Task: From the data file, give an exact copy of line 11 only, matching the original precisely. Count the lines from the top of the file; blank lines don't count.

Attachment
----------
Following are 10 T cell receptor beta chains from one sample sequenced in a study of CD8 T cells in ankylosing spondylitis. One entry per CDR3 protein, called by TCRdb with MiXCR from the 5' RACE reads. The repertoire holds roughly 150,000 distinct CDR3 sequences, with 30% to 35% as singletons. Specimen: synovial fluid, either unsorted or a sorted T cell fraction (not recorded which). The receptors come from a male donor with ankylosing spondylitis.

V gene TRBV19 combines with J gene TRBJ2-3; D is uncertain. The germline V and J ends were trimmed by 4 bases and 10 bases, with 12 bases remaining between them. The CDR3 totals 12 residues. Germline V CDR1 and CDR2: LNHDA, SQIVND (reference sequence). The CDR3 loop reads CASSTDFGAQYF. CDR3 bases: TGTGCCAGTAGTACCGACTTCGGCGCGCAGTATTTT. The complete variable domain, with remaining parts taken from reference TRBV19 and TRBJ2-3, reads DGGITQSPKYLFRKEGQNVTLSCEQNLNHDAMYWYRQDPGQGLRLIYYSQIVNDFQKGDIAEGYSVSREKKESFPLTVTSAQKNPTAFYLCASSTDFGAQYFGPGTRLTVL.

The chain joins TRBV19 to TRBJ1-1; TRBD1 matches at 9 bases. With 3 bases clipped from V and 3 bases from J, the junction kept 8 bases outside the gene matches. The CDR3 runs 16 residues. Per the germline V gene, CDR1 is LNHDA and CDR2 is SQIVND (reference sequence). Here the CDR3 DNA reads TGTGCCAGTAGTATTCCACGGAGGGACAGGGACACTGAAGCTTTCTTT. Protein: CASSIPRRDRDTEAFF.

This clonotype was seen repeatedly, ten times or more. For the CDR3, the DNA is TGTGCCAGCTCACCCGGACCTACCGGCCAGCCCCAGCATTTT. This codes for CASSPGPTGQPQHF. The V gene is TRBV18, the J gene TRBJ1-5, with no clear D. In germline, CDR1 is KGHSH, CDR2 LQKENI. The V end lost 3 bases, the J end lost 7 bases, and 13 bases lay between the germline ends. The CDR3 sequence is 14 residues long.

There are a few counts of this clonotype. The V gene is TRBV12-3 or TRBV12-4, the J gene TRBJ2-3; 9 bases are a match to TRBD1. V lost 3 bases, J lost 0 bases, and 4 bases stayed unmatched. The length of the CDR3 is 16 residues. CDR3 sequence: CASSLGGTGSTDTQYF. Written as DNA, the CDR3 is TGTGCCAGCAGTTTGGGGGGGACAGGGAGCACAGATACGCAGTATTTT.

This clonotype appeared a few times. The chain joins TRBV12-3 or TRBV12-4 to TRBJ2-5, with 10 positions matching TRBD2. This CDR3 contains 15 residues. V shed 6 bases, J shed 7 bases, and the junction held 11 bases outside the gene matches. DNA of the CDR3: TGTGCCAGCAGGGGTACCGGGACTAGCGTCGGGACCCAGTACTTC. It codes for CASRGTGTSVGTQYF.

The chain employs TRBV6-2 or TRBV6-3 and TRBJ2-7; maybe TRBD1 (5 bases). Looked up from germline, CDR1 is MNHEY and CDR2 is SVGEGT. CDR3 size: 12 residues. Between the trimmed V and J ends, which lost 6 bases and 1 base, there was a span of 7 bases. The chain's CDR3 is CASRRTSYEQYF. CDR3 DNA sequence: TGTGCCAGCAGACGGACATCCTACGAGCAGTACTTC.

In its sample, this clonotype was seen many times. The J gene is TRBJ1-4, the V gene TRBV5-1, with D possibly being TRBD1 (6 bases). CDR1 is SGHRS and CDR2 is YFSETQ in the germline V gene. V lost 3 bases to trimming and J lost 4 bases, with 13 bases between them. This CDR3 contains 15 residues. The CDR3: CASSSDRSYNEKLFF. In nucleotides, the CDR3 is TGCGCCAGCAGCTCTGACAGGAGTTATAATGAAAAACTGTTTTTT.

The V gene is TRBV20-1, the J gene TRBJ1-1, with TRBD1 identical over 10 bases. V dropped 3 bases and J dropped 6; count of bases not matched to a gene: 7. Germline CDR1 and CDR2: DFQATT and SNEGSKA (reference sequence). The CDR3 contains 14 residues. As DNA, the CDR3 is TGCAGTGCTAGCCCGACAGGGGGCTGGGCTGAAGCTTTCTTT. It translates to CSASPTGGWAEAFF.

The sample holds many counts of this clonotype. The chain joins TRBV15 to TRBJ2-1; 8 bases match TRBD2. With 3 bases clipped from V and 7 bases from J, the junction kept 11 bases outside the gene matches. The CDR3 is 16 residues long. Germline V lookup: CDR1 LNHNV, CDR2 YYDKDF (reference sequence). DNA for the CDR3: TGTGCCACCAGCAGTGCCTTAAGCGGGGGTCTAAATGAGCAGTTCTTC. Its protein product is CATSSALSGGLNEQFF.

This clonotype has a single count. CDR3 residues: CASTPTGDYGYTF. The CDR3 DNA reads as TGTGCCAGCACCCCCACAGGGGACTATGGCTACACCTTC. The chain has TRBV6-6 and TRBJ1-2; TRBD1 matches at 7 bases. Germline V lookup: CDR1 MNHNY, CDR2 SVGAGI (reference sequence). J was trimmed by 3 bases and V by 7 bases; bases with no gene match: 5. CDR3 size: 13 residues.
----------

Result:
This clonotype has a single count. CDR3 residues: CASTPTGDYGYTF. The CDR3 DNA reads as TGTGCCAGCACCCCCACAGGGGACTATGGCTACACCTTC. The chain has TRBV6-6 and TRBJ1-2; TRBD1 matches at 7 bases. Germline V lookup: CDR1 MNHNY, CDR2 SVGAGI (reference sequence). J was trimmed by 3 bases and V by 7 bases; bases with no gene match: 5. CDR3 size: 13 residues.